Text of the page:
Two days ago I wrote about the first night of the preselections. I was able to watch all the performances of that evening, since our group was scheduled to perform on the second day. I had hoped to be able to see the performances before us as well, but we were too busy preparing ourselves and decided to retract ourselves backstage instead and get into character instead. So I have seen no new plays for my goal and I cannot review the other plays of day two. But that’s all for the greater good, because we managed to make it to the finals!
So instead of giving you a review from the audience point of view, let me share the experience with you from the actor’s point of view.
IINBETWEEN ~ SYNOPSIS
Shakespearean characters who have blood on their hands will not be sent to heaven when they die. But they also won’t be going to hell just yet. They will end up in a place called Inbetween. This place is the last station before Heaven or Hell. Each of the Inbetween inhabitants has to fulfill an honorable task to be able to get to Heaven, a task that really shows they are pure of heart, despite the things they have done while still alive. If they fail, Hell will be the final destination. However, if they prove to be to be suitable to Heaven, an eternal life in peace is waiting for them. There are not enough available spots left in Heaven for everyone though… The Angel of Death will decide who deserves to go to Heaven and who will end up in Hell for eternity.
Usually when you are performing a play, every little detail of the play is rehearsed so well, you know not only your lines inside out, but also that of the other actors. Your costume will fit you like a glove, and your character has become a second part of you. You have been looking forward to this moment for many months. The performance is the last part of an incredible journey.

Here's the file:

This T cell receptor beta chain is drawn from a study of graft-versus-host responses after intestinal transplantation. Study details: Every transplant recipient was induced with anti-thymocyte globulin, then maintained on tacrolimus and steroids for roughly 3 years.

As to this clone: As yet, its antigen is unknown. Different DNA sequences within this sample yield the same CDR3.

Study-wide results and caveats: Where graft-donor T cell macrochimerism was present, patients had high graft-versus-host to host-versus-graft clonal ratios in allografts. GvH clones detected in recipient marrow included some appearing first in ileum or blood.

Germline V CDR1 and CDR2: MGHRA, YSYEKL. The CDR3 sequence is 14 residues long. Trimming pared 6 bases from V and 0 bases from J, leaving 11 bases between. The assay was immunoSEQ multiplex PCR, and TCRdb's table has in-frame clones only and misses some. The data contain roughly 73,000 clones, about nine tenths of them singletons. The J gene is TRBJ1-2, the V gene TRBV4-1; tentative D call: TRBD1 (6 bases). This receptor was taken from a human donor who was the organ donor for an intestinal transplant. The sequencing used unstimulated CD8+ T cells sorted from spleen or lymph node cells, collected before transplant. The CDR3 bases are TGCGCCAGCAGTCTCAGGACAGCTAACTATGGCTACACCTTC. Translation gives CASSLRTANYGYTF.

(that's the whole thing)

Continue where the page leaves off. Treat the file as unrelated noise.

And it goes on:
Not this time though. Half of the play is still to be written, the costumes were hold together by safety pins and temporary stitches and the characters are still developing. Our performance on Sunday wasn’t the end of a journey, but the beginning.
It’s a strange feeling, going on stage knowing that the whole play still is in development. For me it meant having less nerves about the whole performance in general, but at the same time feeling less confident about my part. I’m still getting to know my character. I’m still exploring her habits and her quirks and learning about her dreams and goals. I am still busy finding her place in the world in relation to the other characters. Of course I have a general idea about her, since I am writing the piece. But becoming the character is a completely different thing from writing her lines.
The stage has a certain magic. Nerves you had backstage instantly disappear. The nerves that are left are transformed into confidence. And every line and movement you suddenly perform better and more powerful than ever before. This stage was no different. I felt my character better than ever and I noticed my fellow actors thrive as well. It was a great feeling, performing our three scenes there, giving our all. Of course it was hard to calculate our chances, since we hadn’t seen the three performances before us that night. But I felt we performed our best out there and the audience’s responses (they laughed a lot) filled me with confidence.